|Hughes, G. - UNIV. OF EDINBURGH|
|Madden, L. V. - OARDC, OHIO STATE UNIV|
Submitted to: Phytopathology
Publication Type: Abstract Only
Publication Acceptance Date: September 9, 2003
Publication Date: June 1, 2004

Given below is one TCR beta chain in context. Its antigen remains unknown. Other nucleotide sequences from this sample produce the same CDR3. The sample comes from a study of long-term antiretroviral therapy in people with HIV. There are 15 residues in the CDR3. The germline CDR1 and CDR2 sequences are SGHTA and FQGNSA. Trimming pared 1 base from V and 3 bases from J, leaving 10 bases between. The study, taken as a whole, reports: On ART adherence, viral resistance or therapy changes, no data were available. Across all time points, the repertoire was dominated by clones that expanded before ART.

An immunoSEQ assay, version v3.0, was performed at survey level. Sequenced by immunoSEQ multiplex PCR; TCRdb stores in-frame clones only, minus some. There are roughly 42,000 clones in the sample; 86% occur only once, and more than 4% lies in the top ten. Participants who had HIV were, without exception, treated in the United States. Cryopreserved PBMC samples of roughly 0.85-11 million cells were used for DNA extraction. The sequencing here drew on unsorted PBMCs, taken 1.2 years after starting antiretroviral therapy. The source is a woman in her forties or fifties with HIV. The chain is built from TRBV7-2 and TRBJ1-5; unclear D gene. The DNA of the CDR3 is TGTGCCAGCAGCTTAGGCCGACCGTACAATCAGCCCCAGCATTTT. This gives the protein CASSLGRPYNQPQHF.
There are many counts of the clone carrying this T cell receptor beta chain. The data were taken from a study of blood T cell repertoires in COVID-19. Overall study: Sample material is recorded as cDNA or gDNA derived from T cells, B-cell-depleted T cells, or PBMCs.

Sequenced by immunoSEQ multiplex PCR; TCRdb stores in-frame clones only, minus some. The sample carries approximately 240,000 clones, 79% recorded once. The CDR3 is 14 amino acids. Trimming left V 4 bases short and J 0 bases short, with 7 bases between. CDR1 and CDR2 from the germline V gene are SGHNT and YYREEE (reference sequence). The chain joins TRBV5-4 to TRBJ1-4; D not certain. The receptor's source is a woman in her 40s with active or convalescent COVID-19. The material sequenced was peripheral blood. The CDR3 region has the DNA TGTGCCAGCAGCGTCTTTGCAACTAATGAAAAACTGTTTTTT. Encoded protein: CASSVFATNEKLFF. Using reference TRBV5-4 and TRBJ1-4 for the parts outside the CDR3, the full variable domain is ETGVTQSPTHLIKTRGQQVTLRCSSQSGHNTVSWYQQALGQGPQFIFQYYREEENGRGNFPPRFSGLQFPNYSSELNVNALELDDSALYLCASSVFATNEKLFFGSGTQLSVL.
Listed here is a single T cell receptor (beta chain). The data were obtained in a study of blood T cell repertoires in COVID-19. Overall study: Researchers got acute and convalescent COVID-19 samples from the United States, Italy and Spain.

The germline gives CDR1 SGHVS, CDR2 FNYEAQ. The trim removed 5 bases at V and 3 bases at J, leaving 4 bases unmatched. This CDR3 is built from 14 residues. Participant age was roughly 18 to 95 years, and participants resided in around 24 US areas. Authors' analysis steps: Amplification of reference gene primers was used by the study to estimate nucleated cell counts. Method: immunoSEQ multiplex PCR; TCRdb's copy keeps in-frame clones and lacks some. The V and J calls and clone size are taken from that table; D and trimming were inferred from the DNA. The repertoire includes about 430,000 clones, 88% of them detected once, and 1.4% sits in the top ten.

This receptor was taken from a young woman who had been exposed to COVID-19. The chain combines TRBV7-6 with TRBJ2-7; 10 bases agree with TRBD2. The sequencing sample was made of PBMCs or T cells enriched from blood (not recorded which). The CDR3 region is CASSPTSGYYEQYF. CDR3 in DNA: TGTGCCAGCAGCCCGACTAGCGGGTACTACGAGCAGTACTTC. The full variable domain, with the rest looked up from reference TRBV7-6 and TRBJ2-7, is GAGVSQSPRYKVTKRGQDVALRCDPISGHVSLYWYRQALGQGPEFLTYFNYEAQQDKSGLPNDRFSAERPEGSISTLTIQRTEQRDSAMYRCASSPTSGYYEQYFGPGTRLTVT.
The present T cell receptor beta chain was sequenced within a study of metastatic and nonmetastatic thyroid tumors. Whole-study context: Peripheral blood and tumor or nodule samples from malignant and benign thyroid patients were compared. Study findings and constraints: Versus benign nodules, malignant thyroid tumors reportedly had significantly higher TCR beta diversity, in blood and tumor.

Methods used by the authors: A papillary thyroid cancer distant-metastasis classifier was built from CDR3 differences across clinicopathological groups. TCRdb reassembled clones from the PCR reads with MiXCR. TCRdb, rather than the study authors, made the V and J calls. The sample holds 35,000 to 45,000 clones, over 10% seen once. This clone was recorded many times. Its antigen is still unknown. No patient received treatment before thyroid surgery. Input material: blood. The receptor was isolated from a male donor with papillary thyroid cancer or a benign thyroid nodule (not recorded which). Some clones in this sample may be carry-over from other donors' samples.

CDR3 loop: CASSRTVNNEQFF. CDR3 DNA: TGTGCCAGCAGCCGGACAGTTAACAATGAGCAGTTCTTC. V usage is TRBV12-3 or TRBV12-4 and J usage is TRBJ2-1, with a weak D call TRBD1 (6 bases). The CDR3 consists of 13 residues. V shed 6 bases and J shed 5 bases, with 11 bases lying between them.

Citation: Hughes, G., Madden, L., Gottwald, T.R. 2004. Strategies of sampling for detection. Phytopathology. 94:S137. Technical Abstract: Strategies of sampling for detection employ the methodology of acceptance sampling. Quarantine inspection of fruits, vegetables and other plant products implies a decision-making process that may result in acceptance or rejection of the whole of a shipment on the basis of a sample. Such sampling schemes can be defined by the sample size and the acceptance number. The latter is the maximum number of defectives allowed in a sample of the appropriate size, for the shipment still to be judged acceptable. In the extreme, the acceptance number may be zero. The formulation of an acceptance sampling scheme for use in quarantine inspection reflects the rates at which we are prepared to wrongly reject shipments that are truly acceptable and to wrongly accept shipments that are truly defective. These rates are not necessarily the same. The principles of acceptance sampling are also applicable in other situations where sampling is used to support a decision-making process relating to plant health, including certification schemes and monitoring in the context of eradication programs.